Sure does look like this blockchain technology is going to be a big deal. Might be time to start getting our minds wrapped around the concept.
For starters, check out this short overview:
(Cross-post from my other blog, Attestation Update.)
For a bit more detail:
8/4/17 – Bill Sheridan at Business Learning Institute – Block chain might remake accounting. The opportunities are huge. – Introductory article is one of the better overviews I have read. It introduces the video shown above.
One sentence description of Block chain, quoting from the article:
In its simplest terms, blockchain is a decentralized, transparent ledger of transactions across peer-to-peer networks.
Blockchain started with bitcoin. The basic technology carries forward to a wide variety of applications.
Consider the possibility of having an unalterable public database of property titles to all parcels of land in a county or even a state. Consider having an accessible database of all mortgages on a property.
Now step up to another level: consider the possibility that the entire purchasing system and inventory of a company like Wal-Mart or Target could be in a blockchain database. Every vendor of Target could see a database that has every transaction between the vendor and the company. The concept is it would be extremely easy to reconcile sales and receivables.
The article continues with the more outrageous claims you will see, specifically that a company’s records can be audited daily making it unnecessary to audit public companies.
I think the claim of replacing audits is way over-the-top. More realistically, there are massive numbers of processes and reconciliations performed by companies every day which would be unneeded if there was an external database a company and its customers or vendors agreed is accurate.
I am struggling to see how blockchain will affect the typical audit for a small company and don’t yet “get it” for larger companies. I am starting to see that internal procedures, reconciliations, and audit testing will be dramatically changed.
Check out the article for yourself for a great introduction.
Article also links to the following 30 minute lesson. Check it out. It would be worth your time:
Here is a more nuanced article describing actual applications:
About 7/27/16 – Financial Executive International Daily – Building the Future of Finance with Blockchain – Applications currently in place or visible in the near term will reduce the amount of manual reconciliations and increase speed of accounting & finance functions. This article paints a picture of having a wide range of discrete blockchain databases in use, each of which will make a particular process easier and faster.
Here are a few applications I am able to wrap my brain around:
- Basic contracts (both parties to a contract have an unalterable copy, with a complete history of all changes and all related contracts, with the contracts signed electronically)
- Smart contracts (the brain stretcher here is to add coding and conditions to a complex contract which would in turn allow self execution of financial transactions when certain conditions are met; an escrow agent or intermediary would not be necessary to carry out the terms of a contract)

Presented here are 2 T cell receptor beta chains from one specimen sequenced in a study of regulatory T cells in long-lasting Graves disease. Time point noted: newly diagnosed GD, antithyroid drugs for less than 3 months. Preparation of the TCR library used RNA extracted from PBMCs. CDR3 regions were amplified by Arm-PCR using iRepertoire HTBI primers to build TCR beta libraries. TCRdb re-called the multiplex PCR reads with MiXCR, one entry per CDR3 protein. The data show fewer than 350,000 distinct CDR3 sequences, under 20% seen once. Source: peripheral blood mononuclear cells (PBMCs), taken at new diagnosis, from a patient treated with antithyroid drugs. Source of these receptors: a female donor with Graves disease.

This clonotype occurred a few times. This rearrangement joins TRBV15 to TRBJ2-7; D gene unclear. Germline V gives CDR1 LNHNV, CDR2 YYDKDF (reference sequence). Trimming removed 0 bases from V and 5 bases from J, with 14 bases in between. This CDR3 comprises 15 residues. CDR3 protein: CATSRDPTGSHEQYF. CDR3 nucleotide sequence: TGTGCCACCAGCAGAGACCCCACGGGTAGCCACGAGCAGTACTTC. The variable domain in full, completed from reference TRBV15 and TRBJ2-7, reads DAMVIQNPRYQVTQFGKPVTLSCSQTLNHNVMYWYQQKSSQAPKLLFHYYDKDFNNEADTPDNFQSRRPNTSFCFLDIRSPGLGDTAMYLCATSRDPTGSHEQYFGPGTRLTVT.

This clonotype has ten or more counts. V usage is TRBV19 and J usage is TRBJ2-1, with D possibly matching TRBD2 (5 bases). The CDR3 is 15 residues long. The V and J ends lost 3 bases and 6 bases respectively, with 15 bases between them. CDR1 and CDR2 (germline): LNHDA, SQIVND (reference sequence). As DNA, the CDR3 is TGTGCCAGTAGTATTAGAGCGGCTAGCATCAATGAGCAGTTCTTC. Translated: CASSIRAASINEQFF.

- Property title (imagine having a searchable database of every title change ever recorded on each specific piece of property in a county)
- Syndication (imagine being able to having one database with details on every individual loan that went into a large loan package, how the loan was sliced up to all of the participation owners, and how every distribution payment was allocated to each slice of the syndication)
- Supply chain management (picture a company having all of their purchasing and inventory management in one database which is accessible to each of their vendors)
Further down the road the immediate payment capability could lead to disintermediation. Some banking features could be done away with. Notary Public services would be unnecessary. Many other service providers whose job is a go-between or some sort of escrow provider could be replaced with a blockchain.
A far more realistic view of block chain, which is when I can get my arms around, would be to automate, or make more efficient, or make more timely many procedures which have to be done manually.
Here is an article that hints at the payoff from blockchain and some possible serious pushback from intermediaries who face financial loss from the technology:
5/22/17 – Reuters – Commodity traders, banks face hard realities with game-changing blockchain – In addition to various technical challenges, like common legal rules, a company that developed a ‘proof of concept’ trade of commodities with blockchain encountered resistance.
Apparently traders whose jobs just might be eliminated are reluctant to participate in the grand experiment. Companies who might realize some efficiencies (i.e. laying off traders) are still hesitant to engage because of the risk of losing their intellectual capital, trading contacts, and market share.